Monday, July 11, 2011

Partner on the Path--Jaye Robin Brown

For all of my new followers, I am so happy to meet you and look forward to sharing the writing journey with you.

Mondays are for introducing fellow writers who are hiking on the arduous path to publication.

JRo, as I know her, has been one of my online writing buddies since we met on Twitter, a great place to connect with writers and share encouragement.

Another special partner, plugging away on the path with me, it's my pleasure to introduce this delightful children's writer:

What resources have you found most helpful on your writing path? 
Verla Kay’s Blue Boards first and foremost – it’s like a magic genie in a bottle – ask a question and answers appear.  Critique partners (*waves*). Blog surfing – lots of great links, posts, and insights out there. Books on craft – my most recent read, which I drug my feet on starting because it looked dry, was Self-Editing for Fiction Writers by Renni Browne & Dave King. Tremendously helpful for revisions! And as I’ve moved to getting serious about the industry, Twitter. It’s great to read blurbs by editors and agents. It’s also a great way to connect into this community of writers. In fact I think that’s how I met you!
What’s the most encouraging thing you’ve experienced along the way? 
Awesome critique partners who tell me I’m not just blowing smoke, that maybe I do have something after all.
Favorite children’s books? Authors?
Oh Lord – that’s a tough question. How do you narrow it down?
I’ll go with things I’ve read lately – and keep in mind I’m a library girl and our library isn’t super current.
For Middle Grade, I loved the Penderwicks, Kira-Kira, and The Evolution of Calpurnia Tate. Also Indigo’s Star, a follow-up to Saffy’s Angel. I just finished Alabama Moon by Watt Key and having grown up in Mobile, Alabama – I adored that book. I loved Moon’s voice. It made me want to go mud-slinging and shoot bottles with a machine gun (neither of which I ever wanted to do before seeing it through Moon’s eyes).
For Young Adult of what I’ve read this year, I loved Graceling, The Hunger Games Trilogy, Ship Breaker, and Flash Burnout. It’s funny, I didn’t think dystopian would be my thing, but I think what draws me to it is the overarching theme of finding humanity in tough situations. I appreciate that life lesson. And I love tough girls like Katsa in Graceling. I’m writing a tough girl now. 
What keeps you going when you feel like giving up?
Dogged persistence and unfettered optimism. I’ve been called a Pollyanna more than once in my life.  And those little nagging people in my head who just won’t shut up until I get them down on hard drive.
If you could choose to live any place on the planet, where would it be? 
Where I am now, plunked down mid-way between the Blue Ridge Parkway and the Appalachian Trail is pretty darn good, but I wouldn’t mind being about ten minutes closer to the grocery store. But you know, as long as I have books, coffee, good friends, and good dogs, you can put me just about anywhere.
Describe your fantasy writing space?
Free of dog hair. (See above – note the conundrum)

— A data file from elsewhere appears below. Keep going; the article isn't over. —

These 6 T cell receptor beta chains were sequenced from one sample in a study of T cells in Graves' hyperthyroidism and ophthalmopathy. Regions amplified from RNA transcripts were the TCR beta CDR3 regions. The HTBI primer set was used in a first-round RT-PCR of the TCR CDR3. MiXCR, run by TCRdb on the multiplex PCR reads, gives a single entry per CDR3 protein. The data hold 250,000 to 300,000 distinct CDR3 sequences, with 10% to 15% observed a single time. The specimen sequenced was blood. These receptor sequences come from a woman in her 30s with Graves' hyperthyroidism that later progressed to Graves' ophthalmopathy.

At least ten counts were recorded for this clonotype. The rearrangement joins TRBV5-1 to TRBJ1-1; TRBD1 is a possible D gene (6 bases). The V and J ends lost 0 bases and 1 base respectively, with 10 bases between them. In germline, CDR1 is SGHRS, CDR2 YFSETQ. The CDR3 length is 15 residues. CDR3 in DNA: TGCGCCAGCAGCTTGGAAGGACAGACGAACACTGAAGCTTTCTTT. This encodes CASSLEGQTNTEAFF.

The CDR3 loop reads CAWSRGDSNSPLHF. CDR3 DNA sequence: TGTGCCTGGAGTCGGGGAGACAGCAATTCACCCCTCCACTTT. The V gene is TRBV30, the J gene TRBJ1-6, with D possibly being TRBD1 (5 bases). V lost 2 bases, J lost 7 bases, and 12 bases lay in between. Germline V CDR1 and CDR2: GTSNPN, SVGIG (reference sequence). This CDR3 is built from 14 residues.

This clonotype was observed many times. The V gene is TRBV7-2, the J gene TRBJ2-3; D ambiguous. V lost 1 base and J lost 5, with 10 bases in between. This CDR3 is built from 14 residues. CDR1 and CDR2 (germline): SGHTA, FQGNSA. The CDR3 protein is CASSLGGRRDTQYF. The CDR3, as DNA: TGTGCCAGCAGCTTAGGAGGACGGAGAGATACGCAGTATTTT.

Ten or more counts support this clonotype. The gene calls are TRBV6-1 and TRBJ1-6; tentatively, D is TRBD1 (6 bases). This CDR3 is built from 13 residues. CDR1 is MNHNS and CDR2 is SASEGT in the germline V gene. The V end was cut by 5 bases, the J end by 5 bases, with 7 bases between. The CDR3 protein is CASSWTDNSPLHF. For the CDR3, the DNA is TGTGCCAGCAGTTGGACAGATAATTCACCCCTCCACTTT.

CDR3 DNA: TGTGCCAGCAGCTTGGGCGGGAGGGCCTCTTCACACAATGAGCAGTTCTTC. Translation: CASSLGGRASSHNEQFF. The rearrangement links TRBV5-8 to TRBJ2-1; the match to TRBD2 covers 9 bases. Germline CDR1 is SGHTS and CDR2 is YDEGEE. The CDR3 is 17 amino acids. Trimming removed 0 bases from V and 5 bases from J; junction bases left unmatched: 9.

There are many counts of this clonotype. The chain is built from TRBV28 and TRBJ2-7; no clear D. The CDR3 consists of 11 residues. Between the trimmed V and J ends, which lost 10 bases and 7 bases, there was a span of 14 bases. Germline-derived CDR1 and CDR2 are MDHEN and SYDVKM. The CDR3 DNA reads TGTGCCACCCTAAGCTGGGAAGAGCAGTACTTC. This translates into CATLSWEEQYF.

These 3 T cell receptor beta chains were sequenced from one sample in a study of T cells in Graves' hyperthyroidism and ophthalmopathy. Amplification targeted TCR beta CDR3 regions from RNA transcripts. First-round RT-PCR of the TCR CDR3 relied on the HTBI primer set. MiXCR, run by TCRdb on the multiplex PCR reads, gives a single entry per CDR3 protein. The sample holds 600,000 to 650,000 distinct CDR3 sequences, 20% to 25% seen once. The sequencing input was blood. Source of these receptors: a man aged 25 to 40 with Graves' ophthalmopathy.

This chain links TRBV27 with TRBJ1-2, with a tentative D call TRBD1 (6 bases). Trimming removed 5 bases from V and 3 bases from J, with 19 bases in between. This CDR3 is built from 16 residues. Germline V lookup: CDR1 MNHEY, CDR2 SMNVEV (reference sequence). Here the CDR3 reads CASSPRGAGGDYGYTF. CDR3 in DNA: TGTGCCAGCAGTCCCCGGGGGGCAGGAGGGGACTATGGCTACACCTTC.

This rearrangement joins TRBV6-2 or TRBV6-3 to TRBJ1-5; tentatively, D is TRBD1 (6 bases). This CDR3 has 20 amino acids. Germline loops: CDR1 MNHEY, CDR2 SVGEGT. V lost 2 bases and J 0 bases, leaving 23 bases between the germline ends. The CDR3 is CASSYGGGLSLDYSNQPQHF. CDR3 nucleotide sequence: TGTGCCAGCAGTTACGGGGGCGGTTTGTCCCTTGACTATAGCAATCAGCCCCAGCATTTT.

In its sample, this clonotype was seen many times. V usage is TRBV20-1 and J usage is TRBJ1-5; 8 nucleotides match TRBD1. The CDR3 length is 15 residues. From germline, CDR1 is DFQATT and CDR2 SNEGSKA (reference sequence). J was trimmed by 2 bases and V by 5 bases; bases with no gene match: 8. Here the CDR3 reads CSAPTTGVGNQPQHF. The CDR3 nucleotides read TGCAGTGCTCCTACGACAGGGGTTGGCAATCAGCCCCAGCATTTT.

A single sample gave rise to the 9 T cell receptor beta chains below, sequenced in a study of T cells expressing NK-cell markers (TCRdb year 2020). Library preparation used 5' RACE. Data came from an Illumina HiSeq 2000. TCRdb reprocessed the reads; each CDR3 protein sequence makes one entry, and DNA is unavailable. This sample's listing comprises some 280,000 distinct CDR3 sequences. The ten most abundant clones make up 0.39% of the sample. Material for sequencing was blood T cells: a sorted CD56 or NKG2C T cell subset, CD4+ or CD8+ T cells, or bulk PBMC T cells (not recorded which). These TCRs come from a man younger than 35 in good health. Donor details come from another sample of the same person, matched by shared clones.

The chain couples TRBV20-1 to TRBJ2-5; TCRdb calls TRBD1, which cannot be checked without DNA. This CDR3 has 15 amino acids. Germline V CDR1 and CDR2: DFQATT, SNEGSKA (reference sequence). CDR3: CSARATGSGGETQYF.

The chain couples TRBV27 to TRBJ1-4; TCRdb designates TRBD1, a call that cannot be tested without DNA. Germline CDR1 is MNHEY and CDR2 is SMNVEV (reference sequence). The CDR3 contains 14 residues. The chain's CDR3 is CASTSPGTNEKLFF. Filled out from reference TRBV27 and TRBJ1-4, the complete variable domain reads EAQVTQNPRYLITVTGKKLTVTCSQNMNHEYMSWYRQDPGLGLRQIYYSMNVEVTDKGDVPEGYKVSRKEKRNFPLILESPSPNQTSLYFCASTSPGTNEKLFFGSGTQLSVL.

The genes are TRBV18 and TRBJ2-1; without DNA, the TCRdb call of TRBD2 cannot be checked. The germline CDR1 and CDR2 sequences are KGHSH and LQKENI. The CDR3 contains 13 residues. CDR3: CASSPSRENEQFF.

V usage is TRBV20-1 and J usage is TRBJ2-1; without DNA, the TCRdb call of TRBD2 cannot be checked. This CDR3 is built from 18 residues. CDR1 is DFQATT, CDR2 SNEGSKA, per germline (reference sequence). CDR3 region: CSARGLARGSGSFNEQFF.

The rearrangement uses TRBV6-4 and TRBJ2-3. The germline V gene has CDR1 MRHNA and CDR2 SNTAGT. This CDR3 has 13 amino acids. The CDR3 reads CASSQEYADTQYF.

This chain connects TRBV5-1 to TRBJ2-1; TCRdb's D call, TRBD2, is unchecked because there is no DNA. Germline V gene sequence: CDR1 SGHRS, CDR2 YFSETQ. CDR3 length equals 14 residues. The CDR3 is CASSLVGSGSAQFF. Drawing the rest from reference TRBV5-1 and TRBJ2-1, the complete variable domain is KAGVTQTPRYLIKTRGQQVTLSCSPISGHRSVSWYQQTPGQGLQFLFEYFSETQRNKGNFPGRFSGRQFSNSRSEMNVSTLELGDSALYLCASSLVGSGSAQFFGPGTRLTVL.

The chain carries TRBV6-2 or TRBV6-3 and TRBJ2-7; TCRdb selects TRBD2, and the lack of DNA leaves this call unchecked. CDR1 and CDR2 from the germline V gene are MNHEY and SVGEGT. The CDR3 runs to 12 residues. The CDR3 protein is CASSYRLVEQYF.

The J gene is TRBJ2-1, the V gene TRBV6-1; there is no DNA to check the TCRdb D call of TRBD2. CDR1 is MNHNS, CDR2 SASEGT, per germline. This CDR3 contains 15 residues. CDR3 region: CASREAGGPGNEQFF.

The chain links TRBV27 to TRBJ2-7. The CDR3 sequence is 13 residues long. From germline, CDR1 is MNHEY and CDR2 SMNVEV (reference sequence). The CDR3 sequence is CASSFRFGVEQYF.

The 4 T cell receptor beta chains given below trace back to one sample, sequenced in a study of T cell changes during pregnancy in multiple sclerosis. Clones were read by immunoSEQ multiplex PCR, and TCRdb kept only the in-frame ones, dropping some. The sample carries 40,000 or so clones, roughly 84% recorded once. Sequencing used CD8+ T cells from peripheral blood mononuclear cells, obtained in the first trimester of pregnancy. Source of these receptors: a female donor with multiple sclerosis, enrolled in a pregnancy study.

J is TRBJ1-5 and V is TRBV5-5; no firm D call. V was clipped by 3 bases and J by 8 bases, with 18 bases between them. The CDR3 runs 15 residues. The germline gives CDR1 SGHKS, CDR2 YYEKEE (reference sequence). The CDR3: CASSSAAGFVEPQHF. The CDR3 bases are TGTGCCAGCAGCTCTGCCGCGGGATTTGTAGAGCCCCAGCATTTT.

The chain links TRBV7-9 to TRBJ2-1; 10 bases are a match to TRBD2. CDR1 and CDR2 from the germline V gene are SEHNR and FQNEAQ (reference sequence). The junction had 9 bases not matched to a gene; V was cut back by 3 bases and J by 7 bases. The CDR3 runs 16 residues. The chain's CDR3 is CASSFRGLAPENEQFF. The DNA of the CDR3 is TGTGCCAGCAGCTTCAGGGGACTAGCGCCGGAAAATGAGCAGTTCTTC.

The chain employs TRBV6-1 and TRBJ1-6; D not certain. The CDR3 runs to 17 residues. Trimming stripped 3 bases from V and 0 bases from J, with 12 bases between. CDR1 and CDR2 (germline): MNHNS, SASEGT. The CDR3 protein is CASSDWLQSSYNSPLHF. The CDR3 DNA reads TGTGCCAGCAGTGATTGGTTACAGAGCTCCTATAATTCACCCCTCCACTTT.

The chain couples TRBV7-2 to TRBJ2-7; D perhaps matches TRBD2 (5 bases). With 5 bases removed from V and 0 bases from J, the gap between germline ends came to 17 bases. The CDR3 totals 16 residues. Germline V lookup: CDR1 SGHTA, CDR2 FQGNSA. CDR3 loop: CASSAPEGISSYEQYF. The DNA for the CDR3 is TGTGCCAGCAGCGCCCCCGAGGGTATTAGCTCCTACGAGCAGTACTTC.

What obstacles have you overcome in order to keep writing?
Uh, kids, a full-time job teaching art, a partner who calls me (lovingly) “Book Face.” In two words – finding balance.
What one word describes your writing process?
What do you appreciate the most about being part of the children’s writers community?
Why people like you, of course! This is the most amazingly supportive and giving community a writer could wish for.
Best writing advice you’ve been given? 
Don’t get your feelings hurt over critiques – see it as an opportunity to improve. And know your own story. Critique partners bring their own stuff to the table – learn to pluck the good from the “this has nothing to do with the story I’m telling.”
What do you like to keep in mind while drafting a story?
I outline major plot points. I know my ending.  I know my MC’s arc. I do a tremendous amount of imaginary mind work, as well as drawing images, graphs, and charts of character inter-connectedness before I start writing. I know my characters pretty well at that point, just little things reveal themselves as I go. I have to ask myself “What Would MC Do?” constantly and “How does this Advance the Plot?”  But overall my process is pretty intuitive once I have my path laid out concretely.

Get to know Jaye Robin Brown better here:

Twitter: @HeyMsJRo 


  1. Awesome interview! And I am a recovering horse addict, so I love the photo! Actually...I will never recover and I keep hoping that someday I'll have my horses again.

    In the meantime, I'm so thankful for the Blue Boards and all these fabulous places that let me hook up with cool people like you...and Angelina!

  2. I loved Kira-Kira as well. :) I haven't heard about Blue Boards, so I going to check out that site. Great post!

  3. Ghost Girl - let me know when you're ready - I'll hook you up :0). And hi Alleged Author! Nice to see you here.

  4. I love critique partners too.

    Like you, I appreciate a strong female character like Katniss.

  5. How did I miss this? Great interview, guys! You gave me another couple of books to add to my TBR list. And love the photo with you and the horse! That will look great on a book jacket someday. :-)


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